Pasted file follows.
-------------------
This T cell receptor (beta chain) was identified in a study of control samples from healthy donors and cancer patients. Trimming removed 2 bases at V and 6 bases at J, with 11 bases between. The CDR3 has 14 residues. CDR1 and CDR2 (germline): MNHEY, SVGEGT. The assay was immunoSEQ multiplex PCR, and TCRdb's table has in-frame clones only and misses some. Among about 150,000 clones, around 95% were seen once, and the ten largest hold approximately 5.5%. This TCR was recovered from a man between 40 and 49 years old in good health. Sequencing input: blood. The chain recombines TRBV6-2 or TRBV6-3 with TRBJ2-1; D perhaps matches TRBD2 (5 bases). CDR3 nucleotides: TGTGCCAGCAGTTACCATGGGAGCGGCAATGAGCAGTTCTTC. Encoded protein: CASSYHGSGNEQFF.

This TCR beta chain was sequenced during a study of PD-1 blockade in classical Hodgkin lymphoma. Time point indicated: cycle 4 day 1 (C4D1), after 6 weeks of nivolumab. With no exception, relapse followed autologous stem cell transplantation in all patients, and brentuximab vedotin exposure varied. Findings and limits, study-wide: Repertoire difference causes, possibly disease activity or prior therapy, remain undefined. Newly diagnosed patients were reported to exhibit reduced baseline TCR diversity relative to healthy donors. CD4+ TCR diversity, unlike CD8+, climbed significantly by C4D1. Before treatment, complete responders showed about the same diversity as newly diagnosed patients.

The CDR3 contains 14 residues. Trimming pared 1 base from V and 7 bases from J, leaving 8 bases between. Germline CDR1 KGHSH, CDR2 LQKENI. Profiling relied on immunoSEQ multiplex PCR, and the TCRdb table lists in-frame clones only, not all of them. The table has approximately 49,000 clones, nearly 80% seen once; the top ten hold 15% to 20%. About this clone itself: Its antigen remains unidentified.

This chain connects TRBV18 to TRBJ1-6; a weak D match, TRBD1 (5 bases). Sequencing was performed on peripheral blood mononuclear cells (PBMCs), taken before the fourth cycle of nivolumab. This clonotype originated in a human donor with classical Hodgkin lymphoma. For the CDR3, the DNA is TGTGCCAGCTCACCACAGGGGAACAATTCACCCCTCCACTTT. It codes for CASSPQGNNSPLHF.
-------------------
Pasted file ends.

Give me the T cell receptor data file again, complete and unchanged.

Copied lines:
This T cell receptor (beta chain) was identified in a study of control samples from healthy donors and cancer patients. Trimming removed 2 bases at V and 6 bases at J, with 11 bases between. The CDR3 has 14 residues. CDR1 and CDR2 (germline): MNHEY, SVGEGT. The assay was immunoSEQ multiplex PCR, and TCRdb's table has in-frame clones only and misses some. Among about 150,000 clones, around 95% were seen once, and the ten largest hold approximately 5.5%. This TCR was recovered from a man between 40 and 49 years old in good health. Sequencing input: blood. The chain recombines TRBV6-2 or TRBV6-3 with TRBJ2-1; D perhaps matches TRBD2 (5 bases). CDR3 nucleotides: TGTGCCAGCAGTTACCATGGGAGCGGCAATGAGCAGTTCTTC. Encoded protein: CASSYHGSGNEQFF.

This TCR beta chain was sequenced during a study of PD-1 blockade in classical Hodgkin lymphoma. Time point indicated: cycle 4 day 1 (C4D1), after 6 weeks of nivolumab. With no exception, relapse followed autologous stem cell transplantation in all patients, and brentuximab vedotin exposure varied. Findings and limits, study-wide: Repertoire difference causes, possibly disease activity or prior therapy, remain undefined. Newly diagnosed patients were reported to exhibit reduced baseline TCR diversity relative to healthy donors. CD4+ TCR diversity, unlike CD8+, climbed significantly by C4D1. Before treatment, complete responders showed about the same diversity as newly diagnosed patients.

The CDR3 contains 14 residues. Trimming pared 1 base from V and 7 bases from J, leaving 8 bases between. Germline CDR1 KGHSH, CDR2 LQKENI. Profiling relied on immunoSEQ multiplex PCR, and the TCRdb table lists in-frame clones only, not all of them. The table has approximately 49,000 clones, nearly 80% seen once; the top ten hold 15% to 20%. About this clone itself: Its antigen remains unidentified.

This chain connects TRBV18 to TRBJ1-6; a weak D match, TRBD1 (5 bases). Sequencing was performed on peripheral blood mononuclear cells (PBMCs), taken before the fourth cycle of nivolumab. This clonotype originated in a human donor with classical Hodgkin lymphoma. For the CDR3, the DNA is TGTGCCAGCTCACCACAGGGGAACAATTCACCCCTCCACTTT. It codes for CASSPQGNNSPLHF.